16 Vicari testified that he still had five pellets in his
face and one in his shoulder, and that doctors cannot remove
the two pellets remaining in his left eye due to fear that
the surgery could result in blindness.
17 Vicari testified that, at the time of the offense, he was
wearing a bulletproof vest, with a two-way radio attached to
it. The exhibits at issue in this appeal are the photographs
marked People's Exhibit Nos. 12, 13, and 14, that depict
Vicari's vest and radio. Prior to showing the photographs
to Vicari, the ASA stated that he was showing them to defense
counsel. Defense counsel made no objection. With respect to
these photos, Vicari then testified as follows:
"ASA: I'm going to show you picture Exhibit No. 12.
Do you recognize that?
VICARI: Yes. It's my vest and my radio.
ASA: Okay. And now that was the radio and vest you wore on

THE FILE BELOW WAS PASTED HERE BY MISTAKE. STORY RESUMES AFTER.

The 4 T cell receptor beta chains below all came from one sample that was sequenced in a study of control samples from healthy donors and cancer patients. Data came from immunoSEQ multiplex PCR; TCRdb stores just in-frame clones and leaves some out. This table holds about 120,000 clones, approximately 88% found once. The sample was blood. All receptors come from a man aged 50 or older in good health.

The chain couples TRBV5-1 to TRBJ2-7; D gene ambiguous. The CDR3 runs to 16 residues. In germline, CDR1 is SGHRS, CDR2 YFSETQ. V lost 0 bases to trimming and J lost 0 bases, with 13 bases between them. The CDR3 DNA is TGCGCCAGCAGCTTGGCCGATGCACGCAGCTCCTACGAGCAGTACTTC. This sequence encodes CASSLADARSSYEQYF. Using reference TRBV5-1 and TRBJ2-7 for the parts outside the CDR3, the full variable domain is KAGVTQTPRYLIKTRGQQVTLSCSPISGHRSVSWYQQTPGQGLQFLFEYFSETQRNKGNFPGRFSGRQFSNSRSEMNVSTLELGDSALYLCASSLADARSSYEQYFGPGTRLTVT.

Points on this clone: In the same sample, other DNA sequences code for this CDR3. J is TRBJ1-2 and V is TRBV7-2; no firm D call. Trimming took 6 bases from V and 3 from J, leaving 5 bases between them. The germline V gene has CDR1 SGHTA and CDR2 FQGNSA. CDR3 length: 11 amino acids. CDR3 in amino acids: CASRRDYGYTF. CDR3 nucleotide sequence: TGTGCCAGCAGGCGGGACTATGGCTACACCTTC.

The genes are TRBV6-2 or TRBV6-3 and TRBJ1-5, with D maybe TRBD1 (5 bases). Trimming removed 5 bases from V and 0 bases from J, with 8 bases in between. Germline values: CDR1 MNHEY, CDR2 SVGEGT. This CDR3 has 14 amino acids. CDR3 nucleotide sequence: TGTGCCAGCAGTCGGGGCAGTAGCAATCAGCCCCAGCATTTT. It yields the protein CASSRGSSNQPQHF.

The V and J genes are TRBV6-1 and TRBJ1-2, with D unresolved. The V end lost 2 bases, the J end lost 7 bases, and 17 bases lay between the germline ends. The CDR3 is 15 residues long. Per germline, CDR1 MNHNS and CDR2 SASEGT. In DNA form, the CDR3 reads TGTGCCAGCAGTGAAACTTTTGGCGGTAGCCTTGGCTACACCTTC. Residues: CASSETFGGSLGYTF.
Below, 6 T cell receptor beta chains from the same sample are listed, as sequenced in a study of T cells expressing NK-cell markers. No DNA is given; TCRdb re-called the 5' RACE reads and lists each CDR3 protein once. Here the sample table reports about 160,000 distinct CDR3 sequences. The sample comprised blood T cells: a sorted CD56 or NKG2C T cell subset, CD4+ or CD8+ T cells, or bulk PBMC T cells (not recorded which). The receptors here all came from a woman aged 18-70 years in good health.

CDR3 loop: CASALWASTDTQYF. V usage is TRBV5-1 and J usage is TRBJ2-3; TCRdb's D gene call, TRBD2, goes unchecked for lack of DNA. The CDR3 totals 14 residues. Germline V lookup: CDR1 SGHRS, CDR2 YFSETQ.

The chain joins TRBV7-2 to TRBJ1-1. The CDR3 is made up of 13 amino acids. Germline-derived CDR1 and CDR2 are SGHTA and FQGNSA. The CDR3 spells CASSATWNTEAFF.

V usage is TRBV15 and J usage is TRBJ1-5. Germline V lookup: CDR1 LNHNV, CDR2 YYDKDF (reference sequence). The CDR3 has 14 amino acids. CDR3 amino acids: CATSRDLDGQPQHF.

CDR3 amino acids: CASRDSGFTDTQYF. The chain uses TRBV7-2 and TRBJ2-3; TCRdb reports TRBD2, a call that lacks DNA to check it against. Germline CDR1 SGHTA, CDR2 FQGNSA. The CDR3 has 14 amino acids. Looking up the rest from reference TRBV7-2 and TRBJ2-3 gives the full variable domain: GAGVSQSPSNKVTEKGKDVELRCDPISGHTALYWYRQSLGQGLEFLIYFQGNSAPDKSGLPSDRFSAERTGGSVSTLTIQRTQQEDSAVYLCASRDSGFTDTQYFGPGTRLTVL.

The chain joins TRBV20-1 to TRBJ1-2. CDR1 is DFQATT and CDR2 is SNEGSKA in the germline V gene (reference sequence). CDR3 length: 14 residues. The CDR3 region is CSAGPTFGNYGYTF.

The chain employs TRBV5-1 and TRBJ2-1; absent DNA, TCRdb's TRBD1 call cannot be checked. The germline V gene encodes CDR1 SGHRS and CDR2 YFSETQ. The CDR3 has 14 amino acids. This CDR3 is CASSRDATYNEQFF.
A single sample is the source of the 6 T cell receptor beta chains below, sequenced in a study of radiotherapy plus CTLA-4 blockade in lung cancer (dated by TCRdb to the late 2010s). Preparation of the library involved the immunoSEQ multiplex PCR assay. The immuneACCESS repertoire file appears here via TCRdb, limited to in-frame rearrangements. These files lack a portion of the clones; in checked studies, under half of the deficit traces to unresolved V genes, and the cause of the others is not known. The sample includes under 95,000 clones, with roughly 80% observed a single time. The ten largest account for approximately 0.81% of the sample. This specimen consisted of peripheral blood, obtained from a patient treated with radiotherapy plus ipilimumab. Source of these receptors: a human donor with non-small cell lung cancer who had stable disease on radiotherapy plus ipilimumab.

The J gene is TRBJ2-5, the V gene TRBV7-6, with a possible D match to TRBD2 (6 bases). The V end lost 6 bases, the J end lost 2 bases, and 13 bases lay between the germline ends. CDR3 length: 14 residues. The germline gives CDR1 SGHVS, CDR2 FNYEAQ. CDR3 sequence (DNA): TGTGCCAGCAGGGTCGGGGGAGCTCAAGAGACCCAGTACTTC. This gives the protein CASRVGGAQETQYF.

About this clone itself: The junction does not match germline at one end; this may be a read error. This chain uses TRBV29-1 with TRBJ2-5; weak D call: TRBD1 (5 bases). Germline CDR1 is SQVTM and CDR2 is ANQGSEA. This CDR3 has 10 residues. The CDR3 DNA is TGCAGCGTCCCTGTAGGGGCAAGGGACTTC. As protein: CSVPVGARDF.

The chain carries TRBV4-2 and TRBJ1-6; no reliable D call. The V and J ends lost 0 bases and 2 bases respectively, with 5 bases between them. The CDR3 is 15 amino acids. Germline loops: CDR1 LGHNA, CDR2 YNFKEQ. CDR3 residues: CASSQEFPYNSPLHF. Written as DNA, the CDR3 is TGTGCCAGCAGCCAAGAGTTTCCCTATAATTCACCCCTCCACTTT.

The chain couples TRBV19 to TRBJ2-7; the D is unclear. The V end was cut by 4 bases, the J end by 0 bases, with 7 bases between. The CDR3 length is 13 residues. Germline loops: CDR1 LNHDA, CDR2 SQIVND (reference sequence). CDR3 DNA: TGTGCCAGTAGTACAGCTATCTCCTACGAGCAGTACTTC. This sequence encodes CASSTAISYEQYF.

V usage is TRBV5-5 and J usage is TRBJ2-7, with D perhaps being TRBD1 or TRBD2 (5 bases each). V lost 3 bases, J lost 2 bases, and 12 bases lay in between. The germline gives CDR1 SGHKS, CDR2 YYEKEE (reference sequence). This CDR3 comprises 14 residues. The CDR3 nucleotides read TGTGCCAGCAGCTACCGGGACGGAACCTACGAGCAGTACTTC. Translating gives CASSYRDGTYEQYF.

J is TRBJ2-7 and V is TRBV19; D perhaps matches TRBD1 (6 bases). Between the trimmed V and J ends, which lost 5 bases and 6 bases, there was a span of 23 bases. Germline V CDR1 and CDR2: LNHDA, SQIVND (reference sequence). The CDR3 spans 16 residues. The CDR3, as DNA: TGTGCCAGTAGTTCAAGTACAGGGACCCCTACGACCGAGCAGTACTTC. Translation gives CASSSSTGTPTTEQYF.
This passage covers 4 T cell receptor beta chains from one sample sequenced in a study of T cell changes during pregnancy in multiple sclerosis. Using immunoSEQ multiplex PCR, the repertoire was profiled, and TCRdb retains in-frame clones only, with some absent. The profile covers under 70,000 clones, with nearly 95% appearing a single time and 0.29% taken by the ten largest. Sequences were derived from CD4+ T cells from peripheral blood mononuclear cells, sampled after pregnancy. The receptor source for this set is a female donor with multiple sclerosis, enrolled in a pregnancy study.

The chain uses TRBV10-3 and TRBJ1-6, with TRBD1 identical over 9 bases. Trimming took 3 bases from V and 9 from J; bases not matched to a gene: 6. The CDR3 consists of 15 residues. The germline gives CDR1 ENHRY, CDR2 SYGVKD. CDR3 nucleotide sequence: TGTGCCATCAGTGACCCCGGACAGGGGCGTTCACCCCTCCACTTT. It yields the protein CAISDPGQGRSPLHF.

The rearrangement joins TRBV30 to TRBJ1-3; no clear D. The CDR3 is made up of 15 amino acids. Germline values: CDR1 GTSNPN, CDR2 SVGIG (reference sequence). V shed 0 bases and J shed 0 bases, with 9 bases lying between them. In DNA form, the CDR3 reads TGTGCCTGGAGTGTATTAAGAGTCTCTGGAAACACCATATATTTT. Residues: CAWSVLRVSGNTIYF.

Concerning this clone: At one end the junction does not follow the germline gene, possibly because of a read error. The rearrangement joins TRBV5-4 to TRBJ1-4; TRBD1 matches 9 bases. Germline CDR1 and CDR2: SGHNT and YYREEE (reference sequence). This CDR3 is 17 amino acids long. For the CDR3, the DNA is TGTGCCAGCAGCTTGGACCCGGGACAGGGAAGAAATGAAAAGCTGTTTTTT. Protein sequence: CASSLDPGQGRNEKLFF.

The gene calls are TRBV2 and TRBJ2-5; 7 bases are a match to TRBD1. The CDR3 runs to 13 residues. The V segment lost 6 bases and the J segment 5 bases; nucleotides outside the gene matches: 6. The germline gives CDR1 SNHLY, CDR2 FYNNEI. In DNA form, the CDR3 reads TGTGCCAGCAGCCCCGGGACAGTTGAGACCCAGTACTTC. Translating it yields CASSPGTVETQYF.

the evening the shooting took place, is that correct?
VICARI: That's correct.
ASA: Prior to the shooting was your vest and radio covered in
VICARI: No, it was not.
ASA: Showing you No. 13, I'd ask if you recognize that.
VICARI: That's my vest.
ASA: And that's more of a close-up, correct?
ASA: And finally I will show you People's 14 and ask if
you recognize that.
VICARI: Yes. It's my vest and my radio in a better shot.
ASA: And these pictures were all taken shortly after the
shooting took place, is that correct?
18 The ASA then asked to "be granted leave to
publish" the photographs to the jury, and defense
counsel responded: "No objection." The trial court
then received the exhibits in evidence.
19 Vicari testified again with respect to these exhibits, as
"ASA: People's No. 12, that's a photograph, a
close-up of your two-way radio, your microphone, is that
ASA: And it's covered with blood, is that true?
ASA: People's No. 13, that again is the vest you told us
ASA: And again, what I'm pointing to now in the center of
the photograph is the blood that we've been talking
ASA: And finally People's No. 14 is an overall shot of